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North Korea has fired a ballistic missile powerful enough to hit America, Europe or Australia into Japanese waters.The Hwasong-14 intercontinental ballistic missile was launched eastward from Pyongsong in North Korea's South Pyongan Province at around 3.30am local time (6.30pm GMT).Officials in Seoul announced yesterday that a rocket-tracking radar was turned on at a missile base in the North of the region, followed by a large amount of radio chatter, the Yonhap news agency reported.Tokyo and Washington had also placed on alert after radio signals were picked up, with one Japanese official telling the Kyodo news agency that a test could take place 'within the next few days.' Cho Myoung-gyon, South Korea's unification minister, confirmed the activity at an event in Seoul today as he warned that Kim Jong Un may complete his nuclear programme much sooner than previously thought.'This is not the path to security and prosperity for the North Korean people.DPRK regime must change course.'The EU branded it a 'further unacceptable violation' of North Korea's international obligations, while Britain's ambassador to the UN called it a 'reckless act'.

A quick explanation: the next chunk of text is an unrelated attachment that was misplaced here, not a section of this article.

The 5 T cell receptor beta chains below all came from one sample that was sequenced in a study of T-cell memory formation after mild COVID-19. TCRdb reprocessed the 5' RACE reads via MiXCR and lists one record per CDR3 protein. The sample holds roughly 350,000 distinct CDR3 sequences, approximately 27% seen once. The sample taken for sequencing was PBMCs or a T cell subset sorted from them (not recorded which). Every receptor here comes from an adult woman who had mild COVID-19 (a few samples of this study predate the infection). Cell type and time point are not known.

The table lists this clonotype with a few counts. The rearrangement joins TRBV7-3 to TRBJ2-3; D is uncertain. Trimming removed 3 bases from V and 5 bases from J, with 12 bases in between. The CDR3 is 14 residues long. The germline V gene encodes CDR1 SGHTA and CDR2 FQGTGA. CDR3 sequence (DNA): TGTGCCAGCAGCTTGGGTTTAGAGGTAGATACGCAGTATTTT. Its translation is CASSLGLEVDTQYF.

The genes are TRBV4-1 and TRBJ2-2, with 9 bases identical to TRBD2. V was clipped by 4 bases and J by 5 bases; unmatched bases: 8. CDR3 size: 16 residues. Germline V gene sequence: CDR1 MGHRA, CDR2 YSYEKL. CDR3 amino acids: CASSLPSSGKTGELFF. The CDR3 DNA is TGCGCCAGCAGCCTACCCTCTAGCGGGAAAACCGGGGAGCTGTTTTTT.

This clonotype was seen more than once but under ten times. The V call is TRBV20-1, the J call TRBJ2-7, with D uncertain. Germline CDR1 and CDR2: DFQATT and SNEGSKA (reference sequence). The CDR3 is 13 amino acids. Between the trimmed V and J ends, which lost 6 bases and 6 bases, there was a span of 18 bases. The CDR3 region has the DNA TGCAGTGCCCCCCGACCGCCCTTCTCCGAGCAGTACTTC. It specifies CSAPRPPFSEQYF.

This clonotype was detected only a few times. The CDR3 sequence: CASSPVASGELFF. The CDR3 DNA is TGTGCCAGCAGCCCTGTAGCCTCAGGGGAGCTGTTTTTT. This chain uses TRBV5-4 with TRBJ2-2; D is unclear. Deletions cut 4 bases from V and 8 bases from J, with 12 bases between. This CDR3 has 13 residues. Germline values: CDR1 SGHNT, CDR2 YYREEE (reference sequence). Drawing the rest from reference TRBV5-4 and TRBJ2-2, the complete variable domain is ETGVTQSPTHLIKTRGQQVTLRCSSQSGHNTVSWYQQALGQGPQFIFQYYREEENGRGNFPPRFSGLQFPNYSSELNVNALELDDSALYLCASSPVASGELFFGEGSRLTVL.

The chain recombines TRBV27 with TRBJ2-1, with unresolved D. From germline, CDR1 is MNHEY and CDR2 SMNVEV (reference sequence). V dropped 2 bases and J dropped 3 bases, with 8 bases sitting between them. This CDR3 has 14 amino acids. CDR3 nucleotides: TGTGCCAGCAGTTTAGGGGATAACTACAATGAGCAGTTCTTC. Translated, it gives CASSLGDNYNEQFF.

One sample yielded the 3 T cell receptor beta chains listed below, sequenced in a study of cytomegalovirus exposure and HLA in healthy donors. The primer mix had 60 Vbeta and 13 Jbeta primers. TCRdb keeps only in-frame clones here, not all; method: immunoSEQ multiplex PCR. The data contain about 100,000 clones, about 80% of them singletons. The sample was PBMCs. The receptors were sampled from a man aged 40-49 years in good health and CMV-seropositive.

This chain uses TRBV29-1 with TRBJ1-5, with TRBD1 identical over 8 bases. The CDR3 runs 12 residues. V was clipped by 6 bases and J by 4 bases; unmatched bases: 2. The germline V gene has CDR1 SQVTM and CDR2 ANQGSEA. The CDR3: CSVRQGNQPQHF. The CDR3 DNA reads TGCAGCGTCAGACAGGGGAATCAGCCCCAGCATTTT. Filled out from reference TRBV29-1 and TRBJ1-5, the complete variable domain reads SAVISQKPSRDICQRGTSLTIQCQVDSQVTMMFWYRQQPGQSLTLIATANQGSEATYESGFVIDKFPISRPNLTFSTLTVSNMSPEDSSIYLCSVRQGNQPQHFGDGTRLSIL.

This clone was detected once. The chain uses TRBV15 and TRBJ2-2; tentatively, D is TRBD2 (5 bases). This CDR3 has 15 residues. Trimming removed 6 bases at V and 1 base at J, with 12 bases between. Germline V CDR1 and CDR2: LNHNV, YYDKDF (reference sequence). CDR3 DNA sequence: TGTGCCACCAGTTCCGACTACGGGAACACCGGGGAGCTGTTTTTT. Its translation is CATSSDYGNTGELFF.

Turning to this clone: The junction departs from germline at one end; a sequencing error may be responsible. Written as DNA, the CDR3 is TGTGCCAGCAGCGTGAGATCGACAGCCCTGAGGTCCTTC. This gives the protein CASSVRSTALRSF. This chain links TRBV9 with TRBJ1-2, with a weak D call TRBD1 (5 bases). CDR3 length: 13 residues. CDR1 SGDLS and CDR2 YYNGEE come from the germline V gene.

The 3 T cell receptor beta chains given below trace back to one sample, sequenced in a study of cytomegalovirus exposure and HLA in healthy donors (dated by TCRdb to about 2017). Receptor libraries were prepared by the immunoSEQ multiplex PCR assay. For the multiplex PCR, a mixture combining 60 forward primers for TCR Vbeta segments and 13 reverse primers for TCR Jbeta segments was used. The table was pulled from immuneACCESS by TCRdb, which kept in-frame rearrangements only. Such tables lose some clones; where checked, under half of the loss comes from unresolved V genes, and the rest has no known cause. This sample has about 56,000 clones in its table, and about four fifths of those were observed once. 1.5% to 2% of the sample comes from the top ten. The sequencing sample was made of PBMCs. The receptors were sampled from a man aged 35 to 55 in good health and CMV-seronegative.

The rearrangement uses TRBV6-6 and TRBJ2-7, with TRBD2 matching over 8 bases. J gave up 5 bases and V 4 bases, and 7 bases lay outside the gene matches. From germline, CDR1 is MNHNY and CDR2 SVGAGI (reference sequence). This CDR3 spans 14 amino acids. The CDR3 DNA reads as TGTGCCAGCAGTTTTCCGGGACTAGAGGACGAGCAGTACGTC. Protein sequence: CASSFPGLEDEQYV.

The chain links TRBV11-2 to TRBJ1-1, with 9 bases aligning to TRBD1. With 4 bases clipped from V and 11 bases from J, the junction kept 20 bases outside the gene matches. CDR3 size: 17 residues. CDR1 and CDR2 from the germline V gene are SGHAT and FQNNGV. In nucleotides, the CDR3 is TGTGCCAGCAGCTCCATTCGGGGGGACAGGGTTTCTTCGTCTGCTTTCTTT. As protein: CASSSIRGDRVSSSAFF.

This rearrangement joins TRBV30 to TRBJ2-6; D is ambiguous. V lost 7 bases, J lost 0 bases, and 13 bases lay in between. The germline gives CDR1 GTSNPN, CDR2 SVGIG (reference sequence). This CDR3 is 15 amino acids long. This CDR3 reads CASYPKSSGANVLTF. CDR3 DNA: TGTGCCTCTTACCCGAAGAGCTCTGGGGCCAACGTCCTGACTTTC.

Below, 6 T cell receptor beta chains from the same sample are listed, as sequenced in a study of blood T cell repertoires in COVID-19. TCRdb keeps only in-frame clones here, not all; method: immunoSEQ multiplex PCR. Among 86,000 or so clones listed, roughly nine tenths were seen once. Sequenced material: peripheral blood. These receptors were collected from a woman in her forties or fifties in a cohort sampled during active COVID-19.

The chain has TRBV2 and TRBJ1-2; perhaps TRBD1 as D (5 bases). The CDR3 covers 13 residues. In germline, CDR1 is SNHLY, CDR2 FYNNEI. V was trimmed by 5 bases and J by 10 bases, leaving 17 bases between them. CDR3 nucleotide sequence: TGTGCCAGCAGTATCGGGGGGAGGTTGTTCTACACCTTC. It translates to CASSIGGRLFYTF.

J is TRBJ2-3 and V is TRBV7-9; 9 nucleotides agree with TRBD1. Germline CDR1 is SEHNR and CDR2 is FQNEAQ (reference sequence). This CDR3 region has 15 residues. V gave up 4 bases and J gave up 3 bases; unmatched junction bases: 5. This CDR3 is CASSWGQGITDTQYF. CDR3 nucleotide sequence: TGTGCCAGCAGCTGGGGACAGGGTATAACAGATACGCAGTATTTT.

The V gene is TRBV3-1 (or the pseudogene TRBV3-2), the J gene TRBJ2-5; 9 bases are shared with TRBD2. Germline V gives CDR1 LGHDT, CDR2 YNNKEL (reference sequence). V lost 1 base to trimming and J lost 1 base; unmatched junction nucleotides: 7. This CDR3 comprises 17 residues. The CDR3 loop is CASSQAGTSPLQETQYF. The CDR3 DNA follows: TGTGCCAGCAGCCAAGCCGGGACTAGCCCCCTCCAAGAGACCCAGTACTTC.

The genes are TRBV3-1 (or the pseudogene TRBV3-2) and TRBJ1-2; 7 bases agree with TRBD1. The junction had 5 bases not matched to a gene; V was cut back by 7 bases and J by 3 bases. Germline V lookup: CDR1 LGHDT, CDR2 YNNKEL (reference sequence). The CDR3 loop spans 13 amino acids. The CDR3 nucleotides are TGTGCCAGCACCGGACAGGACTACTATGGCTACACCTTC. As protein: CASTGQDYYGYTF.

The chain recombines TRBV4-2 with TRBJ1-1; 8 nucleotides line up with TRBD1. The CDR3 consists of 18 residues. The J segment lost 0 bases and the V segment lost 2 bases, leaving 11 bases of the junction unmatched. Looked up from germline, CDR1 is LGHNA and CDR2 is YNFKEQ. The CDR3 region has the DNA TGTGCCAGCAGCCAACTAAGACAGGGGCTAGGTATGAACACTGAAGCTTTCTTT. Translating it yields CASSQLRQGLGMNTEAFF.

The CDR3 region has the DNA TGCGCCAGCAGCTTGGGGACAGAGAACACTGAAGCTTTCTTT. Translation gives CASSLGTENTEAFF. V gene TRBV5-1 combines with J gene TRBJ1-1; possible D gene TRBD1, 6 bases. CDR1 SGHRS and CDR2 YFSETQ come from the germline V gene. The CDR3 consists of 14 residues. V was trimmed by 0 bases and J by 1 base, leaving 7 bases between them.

Other reasons behind the lull could be that Pyongyang simply needs more time to advance its missile programme such as perfecting its re-entry technology, Cho said, or the North Korean leader could be focusing on boosting the economy.

The Pentagon has now confirmed the missile 'travelled for around 1,000km (620 miles) before splashing down in the Sea of Japan'.

Pictured: Leader Kim Jong-Un (pictured second right) provides guidance on a nuclear weapons programme Kim has already carried out a record 15 missile tests this year, including two which were fired over the northern Japanese island of Hokkaido.

Guam's Homeland Security said the missile launch posed no threat to the US island territory or its mainland.

The Pentagon confirmed the missile 'travelled for around 1,000km (620 miles) before splashing down in the Sea of Japan'.

Mr Cho said there had been 'noteworthy activity in the North recently', but said the world would have to 'wait and see whether it leads to an actual missile test'.

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